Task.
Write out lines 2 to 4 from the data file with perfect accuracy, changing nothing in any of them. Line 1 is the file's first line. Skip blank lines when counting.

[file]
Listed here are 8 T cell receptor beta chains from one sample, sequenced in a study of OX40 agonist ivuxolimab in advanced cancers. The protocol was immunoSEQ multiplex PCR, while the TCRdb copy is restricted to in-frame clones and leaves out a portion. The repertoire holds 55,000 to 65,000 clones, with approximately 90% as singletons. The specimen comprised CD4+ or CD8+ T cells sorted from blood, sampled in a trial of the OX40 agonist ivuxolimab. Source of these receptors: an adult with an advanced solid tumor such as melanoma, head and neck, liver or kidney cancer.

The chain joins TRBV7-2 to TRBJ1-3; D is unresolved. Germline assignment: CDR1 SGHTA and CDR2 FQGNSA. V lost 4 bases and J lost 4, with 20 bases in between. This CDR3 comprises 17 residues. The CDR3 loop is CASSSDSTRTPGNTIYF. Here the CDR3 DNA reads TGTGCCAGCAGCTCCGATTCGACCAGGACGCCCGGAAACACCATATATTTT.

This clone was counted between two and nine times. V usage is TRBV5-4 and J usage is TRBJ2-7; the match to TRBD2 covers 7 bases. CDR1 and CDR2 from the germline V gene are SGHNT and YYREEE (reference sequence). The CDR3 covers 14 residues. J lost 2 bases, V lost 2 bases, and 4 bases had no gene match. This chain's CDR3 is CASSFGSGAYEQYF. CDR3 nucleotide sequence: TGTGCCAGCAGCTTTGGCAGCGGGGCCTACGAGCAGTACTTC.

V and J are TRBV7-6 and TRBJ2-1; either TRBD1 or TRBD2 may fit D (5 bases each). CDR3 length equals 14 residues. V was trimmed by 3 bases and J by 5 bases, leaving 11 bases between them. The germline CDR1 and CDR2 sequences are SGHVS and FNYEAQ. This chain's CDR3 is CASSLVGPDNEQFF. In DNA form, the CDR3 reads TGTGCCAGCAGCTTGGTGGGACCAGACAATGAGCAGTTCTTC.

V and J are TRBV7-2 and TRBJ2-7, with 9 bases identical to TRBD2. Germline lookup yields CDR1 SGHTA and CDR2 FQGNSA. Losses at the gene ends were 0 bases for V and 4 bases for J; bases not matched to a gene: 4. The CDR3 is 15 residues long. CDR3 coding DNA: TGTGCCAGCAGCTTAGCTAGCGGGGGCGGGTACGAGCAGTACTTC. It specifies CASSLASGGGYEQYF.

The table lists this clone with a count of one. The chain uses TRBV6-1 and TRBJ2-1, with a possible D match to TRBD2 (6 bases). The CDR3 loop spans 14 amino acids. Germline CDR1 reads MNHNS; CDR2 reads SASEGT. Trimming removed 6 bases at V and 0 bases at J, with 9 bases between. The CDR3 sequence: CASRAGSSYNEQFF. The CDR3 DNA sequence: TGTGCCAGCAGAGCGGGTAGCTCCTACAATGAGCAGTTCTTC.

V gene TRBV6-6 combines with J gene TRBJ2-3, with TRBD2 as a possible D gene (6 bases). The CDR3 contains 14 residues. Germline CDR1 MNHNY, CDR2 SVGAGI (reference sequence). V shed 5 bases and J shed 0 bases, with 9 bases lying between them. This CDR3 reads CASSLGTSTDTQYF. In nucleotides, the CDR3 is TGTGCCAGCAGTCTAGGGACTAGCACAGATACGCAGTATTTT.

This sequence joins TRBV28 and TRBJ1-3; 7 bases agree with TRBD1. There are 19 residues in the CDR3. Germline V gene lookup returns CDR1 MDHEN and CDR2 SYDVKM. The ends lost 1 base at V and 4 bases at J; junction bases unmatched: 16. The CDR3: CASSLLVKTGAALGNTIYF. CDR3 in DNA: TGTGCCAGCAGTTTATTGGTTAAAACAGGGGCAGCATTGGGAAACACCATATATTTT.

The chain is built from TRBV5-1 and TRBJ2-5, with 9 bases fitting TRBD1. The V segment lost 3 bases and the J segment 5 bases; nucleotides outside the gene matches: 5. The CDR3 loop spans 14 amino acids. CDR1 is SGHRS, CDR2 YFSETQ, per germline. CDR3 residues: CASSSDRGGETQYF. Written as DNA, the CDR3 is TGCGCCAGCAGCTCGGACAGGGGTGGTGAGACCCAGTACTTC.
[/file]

The chain joins TRBV7-2 to TRBJ1-3; D is unresolved. Germline assignment: CDR1 SGHTA and CDR2 FQGNSA. V lost 4 bases and J lost 4, with 20 bases in between. This CDR3 comprises 17 residues. The CDR3 loop is CASSSDSTRTPGNTIYF. Here the CDR3 DNA reads TGTGCCAGCAGCTCCGATTCGACCAGGACGCCCGGAAACACCATATATTTT.

This clone was counted between two and nine times. V usage is TRBV5-4 and J usage is TRBJ2-7; the match to TRBD2 covers 7 bases. CDR1 and CDR2 from the germline V gene are SGHNT and YYREEE (reference sequence). The CDR3 covers 14 residues. J lost 2 bases, V lost 2 bases, and 4 bases had no gene match. This chain's CDR3 is CASSFGSGAYEQYF. CDR3 nucleotide sequence: TGTGCCAGCAGCTTTGGCAGCGGGGCCTACGAGCAGTACTTC.

V and J are TRBV7-6 and TRBJ2-1; either TRBD1 or TRBD2 may fit D (5 bases each). CDR3 length equals 14 residues. V was trimmed by 3 bases and J by 5 bases, leaving 11 bases between them. The germline CDR1 and CDR2 sequences are SGHVS and FNYEAQ. This chain's CDR3 is CASSLVGPDNEQFF. In DNA form, the CDR3 reads TGTGCCAGCAGCTTGGTGGGACCAGACAATGAGCAGTTCTTC.